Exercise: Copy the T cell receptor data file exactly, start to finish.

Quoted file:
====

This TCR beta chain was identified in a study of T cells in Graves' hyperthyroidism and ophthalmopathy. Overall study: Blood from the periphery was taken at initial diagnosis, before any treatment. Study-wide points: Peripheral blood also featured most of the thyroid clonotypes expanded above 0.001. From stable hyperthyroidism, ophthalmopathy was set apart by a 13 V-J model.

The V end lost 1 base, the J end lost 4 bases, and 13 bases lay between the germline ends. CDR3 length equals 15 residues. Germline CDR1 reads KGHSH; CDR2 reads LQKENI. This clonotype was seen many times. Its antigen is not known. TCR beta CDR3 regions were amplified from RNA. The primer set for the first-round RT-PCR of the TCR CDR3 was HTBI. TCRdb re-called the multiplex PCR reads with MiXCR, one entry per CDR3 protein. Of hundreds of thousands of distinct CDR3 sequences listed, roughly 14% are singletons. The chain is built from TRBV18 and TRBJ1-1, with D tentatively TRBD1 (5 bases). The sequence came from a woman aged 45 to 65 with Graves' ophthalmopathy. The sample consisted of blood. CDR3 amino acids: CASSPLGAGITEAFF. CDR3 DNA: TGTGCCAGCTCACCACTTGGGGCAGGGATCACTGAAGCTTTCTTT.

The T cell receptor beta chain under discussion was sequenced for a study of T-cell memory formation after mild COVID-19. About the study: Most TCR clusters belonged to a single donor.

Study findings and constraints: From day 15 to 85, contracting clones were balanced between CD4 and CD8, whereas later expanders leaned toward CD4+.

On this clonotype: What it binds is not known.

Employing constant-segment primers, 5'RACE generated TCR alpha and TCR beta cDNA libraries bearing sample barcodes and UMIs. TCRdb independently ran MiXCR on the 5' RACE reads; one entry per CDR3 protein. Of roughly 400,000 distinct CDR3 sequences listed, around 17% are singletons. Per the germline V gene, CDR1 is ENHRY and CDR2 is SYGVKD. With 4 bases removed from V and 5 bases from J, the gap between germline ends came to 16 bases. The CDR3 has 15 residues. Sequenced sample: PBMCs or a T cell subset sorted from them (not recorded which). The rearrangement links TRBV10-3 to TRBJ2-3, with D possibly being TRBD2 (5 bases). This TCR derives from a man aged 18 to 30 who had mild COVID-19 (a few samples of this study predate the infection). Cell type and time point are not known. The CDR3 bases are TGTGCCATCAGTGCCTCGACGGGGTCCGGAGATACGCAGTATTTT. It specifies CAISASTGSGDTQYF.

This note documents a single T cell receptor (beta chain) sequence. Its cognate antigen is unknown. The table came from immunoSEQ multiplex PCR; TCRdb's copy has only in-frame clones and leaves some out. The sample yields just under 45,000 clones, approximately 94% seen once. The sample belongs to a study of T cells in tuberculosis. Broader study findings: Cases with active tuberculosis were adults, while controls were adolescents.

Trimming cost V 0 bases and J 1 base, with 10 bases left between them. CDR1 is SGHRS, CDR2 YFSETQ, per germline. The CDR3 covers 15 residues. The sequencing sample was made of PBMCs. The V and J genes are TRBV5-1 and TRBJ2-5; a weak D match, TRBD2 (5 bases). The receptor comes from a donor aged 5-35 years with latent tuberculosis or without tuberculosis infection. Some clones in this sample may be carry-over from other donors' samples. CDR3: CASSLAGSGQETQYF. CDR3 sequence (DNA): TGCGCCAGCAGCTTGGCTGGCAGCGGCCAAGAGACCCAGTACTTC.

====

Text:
This TCR beta chain was identified in a study of T cells in Graves' hyperthyroidism and ophthalmopathy. Overall study: Blood from the periphery was taken at initial diagnosis, before any treatment. Study-wide points: Peripheral blood also featured most of the thyroid clonotypes expanded above 0.001. From stable hyperthyroidism, ophthalmopathy was set apart by a 13 V-J model.

The V end lost 1 base, the J end lost 4 bases, and 13 bases lay between the germline ends. CDR3 length equals 15 residues. Germline CDR1 reads KGHSH; CDR2 reads LQKENI. This clonotype was seen many times. Its antigen is not known. TCR beta CDR3 regions were amplified from RNA. The primer set for the first-round RT-PCR of the TCR CDR3 was HTBI. TCRdb re-called the multiplex PCR reads with MiXCR, one entry per CDR3 protein. Of hundreds of thousands of distinct CDR3 sequences listed, roughly 14% are singletons. The chain is built from TRBV18 and TRBJ1-1, with D tentatively TRBD1 (5 bases). The sequence came from a woman aged 45 to 65 with Graves' ophthalmopathy. The sample consisted of blood. CDR3 amino acids: CASSPLGAGITEAFF. CDR3 DNA: TGTGCCAGCTCACCACTTGGGGCAGGGATCACTGAAGCTTTCTTT.

The T cell receptor beta chain under discussion was sequenced for a study of T-cell memory formation after mild COVID-19. About the study: Most TCR clusters belonged to a single donor.

Study findings and constraints: From day 15 to 85, contracting clones were balanced between CD4 and CD8, whereas later expanders leaned toward CD4+.

On this clonotype: What it binds is not known.

Employing constant-segment primers, 5'RACE generated TCR alpha and TCR beta cDNA libraries bearing sample barcodes and UMIs. TCRdb independently ran MiXCR on the 5' RACE reads; one entry per CDR3 protein. Of roughly 400,000 distinct CDR3 sequences listed, around 17% are singletons. Per the germline V gene, CDR1 is ENHRY and CDR2 is SYGVKD. With 4 bases removed from V and 5 bases from J, the gap between germline ends came to 16 bases. The CDR3 has 15 residues. Sequenced sample: PBMCs or a T cell subset sorted from them (not recorded which). The rearrangement links TRBV10-3 to TRBJ2-3, with D possibly being TRBD2 (5 bases). This TCR derives from a man aged 18 to 30 who had mild COVID-19 (a few samples of this study predate the infection). Cell type and time point are not known. The CDR3 bases are TGTGCCATCAGTGCCTCGACGGGGTCCGGAGATACGCAGTATTTT. It specifies CAISASTGSGDTQYF.

This note documents a single T cell receptor (beta chain) sequence. Its cognate antigen is unknown. The table came from immunoSEQ multiplex PCR; TCRdb's copy has only in-frame clones and leaves some out. The sample yields just under 45,000 clones, approximately 94% seen once. The sample belongs to a study of T cells in tuberculosis. Broader study findings: Cases with active tuberculosis were adults, while controls were adolescents.

Trimming cost V 0 bases and J 1 base, with 10 bases left between them. CDR1 is SGHRS, CDR2 YFSETQ, per germline. The CDR3 covers 15 residues. The sequencing sample was made of PBMCs. The V and J genes are TRBV5-1 and TRBJ2-5; a weak D match, TRBD2 (5 bases). The receptor comes from a donor aged 5-35 years with latent tuberculosis or without tuberculosis infection. Some clones in this sample may be carry-over from other donors' samples. CDR3: CASSLAGSGQETQYF. CDR3 sequence (DNA): TGCGCCAGCAGCTTGGCTGGCAGCGGCCAAGAGACCCAGTACTTC.